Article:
Pain is Brown

This is a song lyric from an episode of one of my all-time favorite Simpsons episode. It is about Homer and Marge in the 1990s, before they were married or had kids. Homer starts a grunge band called Sadgasm when Marge breaks up with him to date her handsome but smug and pretentious college professor.

Left to my own devices, I doubt I’d watch the Simpsons…or much of anything else on TV. I might watch my favorite movies over and over, though. Sometimes in my freshman year of college, before I made any friends at UNH, I used to turn on my TV for “company.” Pathetic, right? I know.

Anyway, Derek’s the TV person. Me? Not so much. Though I do have my favorites, like Freaks and Geeks, Parks and Rec, Flight of the Conchords, and an old classic, Family Ties.

One of Derek’s favorite shows used to be The Simpsons, until the last several years, when we figure they started to acquire younger writers who kind of only think they know The Simpsons, but don’t truly get the perfect imperfect love story between Homer and Marge.

Anyway, he kind of got me back into The Simpsons again, too. I mean, I watched it as a 12-year-old when it was brand, brand new, until my mother began to openly disapprove of the humor (in addition to schizophrenia and hypochondria, she was also a right-wing conservative religious fanatic, and we could not usually get through an entire PG-or-worse movie or show without her tsk-ing every 10 seconds and or angrily shutting down the program altogether). So I have many favorite Homer quotes and a few episodes I like best. The 90s one is one of them. They capture the decade so well.

Another is the one where Bart joins a boy band, featuring the actual voices of all of the members of N’SYNC. Normally, I’m not a fan of boy bands or the vast majority of pop music, but I do think Justin Timberlake is totally dreamy…lmao I am so kidding! No, I think he’s hilarious. If you’ve never seen D_ck in a Box, YouTube it.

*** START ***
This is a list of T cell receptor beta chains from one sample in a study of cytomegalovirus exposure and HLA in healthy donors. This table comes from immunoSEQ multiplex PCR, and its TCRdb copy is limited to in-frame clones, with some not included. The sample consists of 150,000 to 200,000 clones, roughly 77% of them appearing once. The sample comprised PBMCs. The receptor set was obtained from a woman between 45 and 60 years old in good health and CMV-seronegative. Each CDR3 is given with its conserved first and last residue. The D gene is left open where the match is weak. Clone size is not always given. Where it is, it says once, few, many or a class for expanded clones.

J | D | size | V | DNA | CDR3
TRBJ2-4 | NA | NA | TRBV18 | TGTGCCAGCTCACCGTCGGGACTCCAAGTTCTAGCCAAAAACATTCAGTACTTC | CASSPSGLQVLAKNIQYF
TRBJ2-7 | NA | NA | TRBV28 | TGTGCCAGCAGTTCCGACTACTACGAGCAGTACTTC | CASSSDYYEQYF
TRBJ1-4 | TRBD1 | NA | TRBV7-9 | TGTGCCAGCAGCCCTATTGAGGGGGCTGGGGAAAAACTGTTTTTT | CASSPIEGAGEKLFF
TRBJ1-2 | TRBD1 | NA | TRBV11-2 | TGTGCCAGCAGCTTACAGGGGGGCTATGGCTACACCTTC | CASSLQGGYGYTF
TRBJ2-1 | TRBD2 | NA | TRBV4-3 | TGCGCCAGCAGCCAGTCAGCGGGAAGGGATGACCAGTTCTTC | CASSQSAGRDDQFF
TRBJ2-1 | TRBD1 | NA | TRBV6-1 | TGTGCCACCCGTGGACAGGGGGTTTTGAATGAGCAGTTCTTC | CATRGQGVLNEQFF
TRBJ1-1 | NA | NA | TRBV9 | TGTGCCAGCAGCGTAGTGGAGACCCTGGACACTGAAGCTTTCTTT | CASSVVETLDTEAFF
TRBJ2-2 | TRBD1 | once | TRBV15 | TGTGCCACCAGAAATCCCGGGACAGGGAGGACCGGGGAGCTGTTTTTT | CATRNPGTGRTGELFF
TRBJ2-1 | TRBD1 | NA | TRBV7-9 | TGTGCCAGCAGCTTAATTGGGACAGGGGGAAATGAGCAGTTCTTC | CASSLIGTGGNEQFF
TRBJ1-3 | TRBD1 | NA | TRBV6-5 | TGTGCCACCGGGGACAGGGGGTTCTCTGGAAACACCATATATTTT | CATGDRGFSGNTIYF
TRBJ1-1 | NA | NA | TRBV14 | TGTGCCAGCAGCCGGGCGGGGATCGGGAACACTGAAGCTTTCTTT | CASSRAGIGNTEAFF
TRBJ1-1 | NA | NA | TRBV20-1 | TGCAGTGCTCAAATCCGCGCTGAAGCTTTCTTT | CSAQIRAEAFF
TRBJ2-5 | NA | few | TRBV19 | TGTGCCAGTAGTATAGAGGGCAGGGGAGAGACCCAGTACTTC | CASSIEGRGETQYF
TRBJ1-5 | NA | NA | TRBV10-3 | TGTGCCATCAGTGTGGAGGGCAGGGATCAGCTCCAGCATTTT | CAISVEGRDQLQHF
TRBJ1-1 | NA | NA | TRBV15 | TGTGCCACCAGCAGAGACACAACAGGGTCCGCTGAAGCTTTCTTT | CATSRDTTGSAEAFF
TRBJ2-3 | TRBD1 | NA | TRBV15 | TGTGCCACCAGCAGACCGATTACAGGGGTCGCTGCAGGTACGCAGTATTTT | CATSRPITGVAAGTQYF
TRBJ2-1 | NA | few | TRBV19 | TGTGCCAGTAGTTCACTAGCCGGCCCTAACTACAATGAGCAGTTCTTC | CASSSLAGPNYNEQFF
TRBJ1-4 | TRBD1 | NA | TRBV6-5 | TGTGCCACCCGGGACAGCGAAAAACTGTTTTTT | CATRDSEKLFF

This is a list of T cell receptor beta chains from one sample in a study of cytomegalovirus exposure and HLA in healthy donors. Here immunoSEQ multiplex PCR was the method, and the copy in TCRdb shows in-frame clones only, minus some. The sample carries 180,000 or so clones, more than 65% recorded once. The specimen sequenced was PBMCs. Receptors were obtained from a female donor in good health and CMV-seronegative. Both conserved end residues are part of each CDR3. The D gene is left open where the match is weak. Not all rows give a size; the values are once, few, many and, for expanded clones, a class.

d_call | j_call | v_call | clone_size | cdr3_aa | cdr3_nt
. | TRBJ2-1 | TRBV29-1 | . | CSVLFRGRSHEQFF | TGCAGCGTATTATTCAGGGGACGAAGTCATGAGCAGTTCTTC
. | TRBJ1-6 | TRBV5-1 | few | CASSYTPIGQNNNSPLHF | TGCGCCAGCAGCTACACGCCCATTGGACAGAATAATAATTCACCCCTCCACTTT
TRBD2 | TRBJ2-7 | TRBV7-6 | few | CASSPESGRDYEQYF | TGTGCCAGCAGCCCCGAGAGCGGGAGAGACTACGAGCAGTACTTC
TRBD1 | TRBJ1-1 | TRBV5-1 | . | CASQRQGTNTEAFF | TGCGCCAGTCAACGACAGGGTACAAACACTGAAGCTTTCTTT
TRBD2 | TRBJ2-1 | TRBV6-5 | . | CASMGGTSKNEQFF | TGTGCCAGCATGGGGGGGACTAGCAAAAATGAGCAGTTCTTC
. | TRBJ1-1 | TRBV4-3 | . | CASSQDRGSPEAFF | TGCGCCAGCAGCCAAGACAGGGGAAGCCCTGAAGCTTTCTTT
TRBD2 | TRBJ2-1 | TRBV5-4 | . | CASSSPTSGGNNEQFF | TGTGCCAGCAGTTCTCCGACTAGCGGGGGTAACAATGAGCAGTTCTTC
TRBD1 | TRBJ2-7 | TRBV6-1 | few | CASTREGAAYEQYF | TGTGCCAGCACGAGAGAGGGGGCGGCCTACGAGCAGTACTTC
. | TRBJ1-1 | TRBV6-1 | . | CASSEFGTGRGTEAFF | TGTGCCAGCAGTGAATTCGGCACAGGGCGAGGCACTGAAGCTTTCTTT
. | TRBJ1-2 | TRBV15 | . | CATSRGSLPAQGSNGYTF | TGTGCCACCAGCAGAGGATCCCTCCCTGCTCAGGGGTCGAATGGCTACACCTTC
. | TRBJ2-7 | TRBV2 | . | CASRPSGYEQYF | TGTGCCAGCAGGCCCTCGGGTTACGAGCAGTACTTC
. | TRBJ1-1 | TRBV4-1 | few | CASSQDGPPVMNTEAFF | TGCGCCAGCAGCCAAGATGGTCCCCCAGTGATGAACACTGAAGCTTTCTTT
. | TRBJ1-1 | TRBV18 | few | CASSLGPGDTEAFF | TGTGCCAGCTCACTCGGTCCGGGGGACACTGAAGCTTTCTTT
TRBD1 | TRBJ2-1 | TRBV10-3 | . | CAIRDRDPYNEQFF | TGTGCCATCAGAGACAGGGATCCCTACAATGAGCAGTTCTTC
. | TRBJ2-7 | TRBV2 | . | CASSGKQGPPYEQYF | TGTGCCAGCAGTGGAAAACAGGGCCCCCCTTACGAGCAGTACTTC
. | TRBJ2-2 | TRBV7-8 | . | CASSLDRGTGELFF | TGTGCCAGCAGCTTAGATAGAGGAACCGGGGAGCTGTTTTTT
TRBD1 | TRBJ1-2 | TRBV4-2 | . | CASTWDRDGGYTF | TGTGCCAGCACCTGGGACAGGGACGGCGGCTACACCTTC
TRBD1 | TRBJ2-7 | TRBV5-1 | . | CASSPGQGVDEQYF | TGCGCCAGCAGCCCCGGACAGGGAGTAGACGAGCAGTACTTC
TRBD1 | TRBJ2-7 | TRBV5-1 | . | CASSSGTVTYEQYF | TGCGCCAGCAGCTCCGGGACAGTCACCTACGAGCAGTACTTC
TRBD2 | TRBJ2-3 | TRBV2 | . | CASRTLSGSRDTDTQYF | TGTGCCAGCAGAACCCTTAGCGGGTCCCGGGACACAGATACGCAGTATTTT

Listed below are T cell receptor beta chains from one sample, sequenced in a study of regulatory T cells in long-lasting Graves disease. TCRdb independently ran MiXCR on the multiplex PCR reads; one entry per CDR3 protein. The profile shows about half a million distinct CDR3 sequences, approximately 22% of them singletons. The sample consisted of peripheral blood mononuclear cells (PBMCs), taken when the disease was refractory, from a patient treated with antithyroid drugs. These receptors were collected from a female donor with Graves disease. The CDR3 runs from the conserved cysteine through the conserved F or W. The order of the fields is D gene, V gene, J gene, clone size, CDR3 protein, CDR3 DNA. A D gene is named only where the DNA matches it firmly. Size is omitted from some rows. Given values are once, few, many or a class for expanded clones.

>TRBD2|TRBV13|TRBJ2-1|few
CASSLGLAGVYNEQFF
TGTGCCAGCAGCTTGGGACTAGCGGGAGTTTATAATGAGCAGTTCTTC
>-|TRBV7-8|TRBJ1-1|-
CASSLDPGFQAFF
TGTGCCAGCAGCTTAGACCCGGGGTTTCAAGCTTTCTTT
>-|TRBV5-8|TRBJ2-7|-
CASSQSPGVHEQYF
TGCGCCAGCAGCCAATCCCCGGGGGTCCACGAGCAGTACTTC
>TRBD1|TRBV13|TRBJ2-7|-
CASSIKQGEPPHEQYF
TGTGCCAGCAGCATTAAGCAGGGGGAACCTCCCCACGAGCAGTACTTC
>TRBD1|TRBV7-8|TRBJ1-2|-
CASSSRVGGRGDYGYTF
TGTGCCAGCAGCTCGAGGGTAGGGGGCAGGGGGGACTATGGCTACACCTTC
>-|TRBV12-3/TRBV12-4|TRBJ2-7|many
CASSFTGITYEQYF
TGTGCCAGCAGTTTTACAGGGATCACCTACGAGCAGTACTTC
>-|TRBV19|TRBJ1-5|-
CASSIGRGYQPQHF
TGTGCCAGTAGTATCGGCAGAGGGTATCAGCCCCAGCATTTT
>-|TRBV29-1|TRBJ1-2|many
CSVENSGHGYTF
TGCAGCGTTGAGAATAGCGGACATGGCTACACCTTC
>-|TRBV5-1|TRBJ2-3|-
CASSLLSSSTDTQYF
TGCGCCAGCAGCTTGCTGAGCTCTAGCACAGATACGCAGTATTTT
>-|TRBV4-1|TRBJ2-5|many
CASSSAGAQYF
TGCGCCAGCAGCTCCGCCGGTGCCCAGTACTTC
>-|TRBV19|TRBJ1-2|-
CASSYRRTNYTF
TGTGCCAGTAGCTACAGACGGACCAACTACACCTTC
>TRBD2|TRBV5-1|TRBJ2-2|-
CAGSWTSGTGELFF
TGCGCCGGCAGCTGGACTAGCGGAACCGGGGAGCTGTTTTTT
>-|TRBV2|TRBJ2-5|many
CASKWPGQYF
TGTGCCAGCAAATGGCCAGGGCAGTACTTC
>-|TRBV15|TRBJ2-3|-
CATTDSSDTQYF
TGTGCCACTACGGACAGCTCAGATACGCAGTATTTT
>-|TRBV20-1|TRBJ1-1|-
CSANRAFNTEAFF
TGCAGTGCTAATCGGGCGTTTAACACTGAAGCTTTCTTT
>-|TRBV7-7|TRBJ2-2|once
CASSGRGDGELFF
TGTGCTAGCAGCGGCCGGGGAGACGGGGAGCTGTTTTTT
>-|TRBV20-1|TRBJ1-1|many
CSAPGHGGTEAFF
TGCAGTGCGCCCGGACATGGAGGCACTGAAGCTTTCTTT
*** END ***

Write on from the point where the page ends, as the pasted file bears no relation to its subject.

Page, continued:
I also love the episode where Homer gets the crayon removed from his brain (as a kid he supposedly shoved a crayon up his nose and it made it to his brain, explaining his bafoonery) temporarily and becomes extremely erudite, and begins to really bond with Lisa, his exceptionally bright, 8-year-old daughter. Having been an intelligent, yet misunderstood child, myself, I’ve always related to Lisa, and, sure enough, she is noted as a fictional INFJ.

At the episode’s conclusion, Homer does get the crayon put back in his brain, becoming the lovable if fallible man child we all recognize, but prior to, he writes Lisa a very touching letter, the details of which I cannot recall just now, only that it gets me every time.

People teach entire college-level philosophy courses about The Simpsons. It’s easy to see why. The Simpsons are the Everyman, goofy, but relatable. Real, as in, not The Waltons. Wonderfully flawed, endearing.

Even Homer’s nemesis, Mr. Perfect, goody-two-shoes next door neighbor, Ned Flanders, eventually loses his shit in one episode and lets the entire town of Springfield have it. I love Flanders, because, as good-natured and kind as he is, every once in a blue moon, he makes some comment to remind us that he, too, is human.

Okay, I could go on forever about Simpsons characters, but unfortunately, I have laundry to flip.

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